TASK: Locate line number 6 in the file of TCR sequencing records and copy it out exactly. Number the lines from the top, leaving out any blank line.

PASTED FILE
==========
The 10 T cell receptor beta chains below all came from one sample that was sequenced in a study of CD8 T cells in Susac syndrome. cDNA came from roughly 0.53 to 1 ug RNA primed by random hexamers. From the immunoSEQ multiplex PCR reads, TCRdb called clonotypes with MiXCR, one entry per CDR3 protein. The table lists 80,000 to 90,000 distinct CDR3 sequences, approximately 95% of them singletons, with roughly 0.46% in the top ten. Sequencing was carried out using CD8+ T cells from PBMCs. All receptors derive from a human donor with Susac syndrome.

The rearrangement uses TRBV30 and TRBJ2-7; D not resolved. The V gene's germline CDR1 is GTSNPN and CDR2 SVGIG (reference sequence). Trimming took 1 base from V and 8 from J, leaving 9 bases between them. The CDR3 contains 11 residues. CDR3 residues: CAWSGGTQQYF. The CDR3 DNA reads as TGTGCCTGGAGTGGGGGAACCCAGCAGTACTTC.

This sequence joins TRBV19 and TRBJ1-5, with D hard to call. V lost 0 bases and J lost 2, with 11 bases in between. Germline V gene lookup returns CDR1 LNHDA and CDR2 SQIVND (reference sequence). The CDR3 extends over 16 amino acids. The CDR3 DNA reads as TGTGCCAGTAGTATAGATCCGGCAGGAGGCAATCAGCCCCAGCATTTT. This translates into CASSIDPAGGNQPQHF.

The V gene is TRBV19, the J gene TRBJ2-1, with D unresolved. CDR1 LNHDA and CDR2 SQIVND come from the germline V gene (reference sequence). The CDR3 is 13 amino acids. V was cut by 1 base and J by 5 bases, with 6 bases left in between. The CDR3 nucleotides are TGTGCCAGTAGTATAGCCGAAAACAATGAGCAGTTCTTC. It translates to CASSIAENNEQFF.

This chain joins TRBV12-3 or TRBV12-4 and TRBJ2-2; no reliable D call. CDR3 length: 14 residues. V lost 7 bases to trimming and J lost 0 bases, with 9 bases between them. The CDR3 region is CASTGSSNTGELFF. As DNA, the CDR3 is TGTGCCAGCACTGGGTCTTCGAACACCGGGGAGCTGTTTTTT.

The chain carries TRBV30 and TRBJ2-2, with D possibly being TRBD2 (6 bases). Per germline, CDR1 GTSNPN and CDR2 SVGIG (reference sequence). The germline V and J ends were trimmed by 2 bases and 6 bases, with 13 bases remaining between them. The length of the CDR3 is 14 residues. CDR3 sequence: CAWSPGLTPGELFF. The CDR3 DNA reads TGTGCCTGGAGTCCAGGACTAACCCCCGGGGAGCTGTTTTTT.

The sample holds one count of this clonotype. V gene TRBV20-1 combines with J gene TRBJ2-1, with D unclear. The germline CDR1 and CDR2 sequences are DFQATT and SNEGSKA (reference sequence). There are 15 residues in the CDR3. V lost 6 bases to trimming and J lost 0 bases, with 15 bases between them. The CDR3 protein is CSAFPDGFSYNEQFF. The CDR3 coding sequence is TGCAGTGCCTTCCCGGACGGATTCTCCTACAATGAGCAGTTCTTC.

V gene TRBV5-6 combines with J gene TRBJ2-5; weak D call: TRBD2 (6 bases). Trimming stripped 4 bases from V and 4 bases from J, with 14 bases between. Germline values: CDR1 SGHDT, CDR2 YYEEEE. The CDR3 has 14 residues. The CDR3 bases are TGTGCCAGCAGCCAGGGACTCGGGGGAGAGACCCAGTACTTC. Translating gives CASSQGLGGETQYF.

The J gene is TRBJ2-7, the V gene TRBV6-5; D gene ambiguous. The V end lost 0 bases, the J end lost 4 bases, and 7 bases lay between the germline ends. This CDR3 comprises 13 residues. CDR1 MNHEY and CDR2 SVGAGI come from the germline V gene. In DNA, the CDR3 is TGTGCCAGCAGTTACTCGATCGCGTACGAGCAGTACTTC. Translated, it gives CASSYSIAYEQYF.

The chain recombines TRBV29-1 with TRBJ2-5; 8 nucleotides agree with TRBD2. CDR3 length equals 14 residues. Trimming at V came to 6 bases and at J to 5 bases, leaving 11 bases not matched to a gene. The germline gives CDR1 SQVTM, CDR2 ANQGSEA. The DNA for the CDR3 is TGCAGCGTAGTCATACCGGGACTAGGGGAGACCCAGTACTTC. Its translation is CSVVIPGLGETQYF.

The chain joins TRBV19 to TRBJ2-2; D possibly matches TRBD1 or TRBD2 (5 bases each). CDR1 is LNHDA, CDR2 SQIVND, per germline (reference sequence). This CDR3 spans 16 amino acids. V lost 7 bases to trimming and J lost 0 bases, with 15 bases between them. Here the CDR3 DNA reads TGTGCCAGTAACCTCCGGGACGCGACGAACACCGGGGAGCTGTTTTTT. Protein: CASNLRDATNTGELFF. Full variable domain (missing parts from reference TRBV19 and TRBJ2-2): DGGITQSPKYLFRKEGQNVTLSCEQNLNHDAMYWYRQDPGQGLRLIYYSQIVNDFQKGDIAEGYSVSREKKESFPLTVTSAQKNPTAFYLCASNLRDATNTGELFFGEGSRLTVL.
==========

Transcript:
The chain carries TRBV30 and TRBJ2-2, with D possibly being TRBD2 (6 bases). Per germline, CDR1 GTSNPN and CDR2 SVGIG (reference sequence). The germline V and J ends were trimmed by 2 bases and 6 bases, with 13 bases remaining between them. The length of the CDR3 is 14 residues. CDR3 sequence: CAWSPGLTPGELFF. The CDR3 DNA reads TGTGCCTGGAGTCCAGGACTAACCCCCGGGGAGCTGTTTTTT.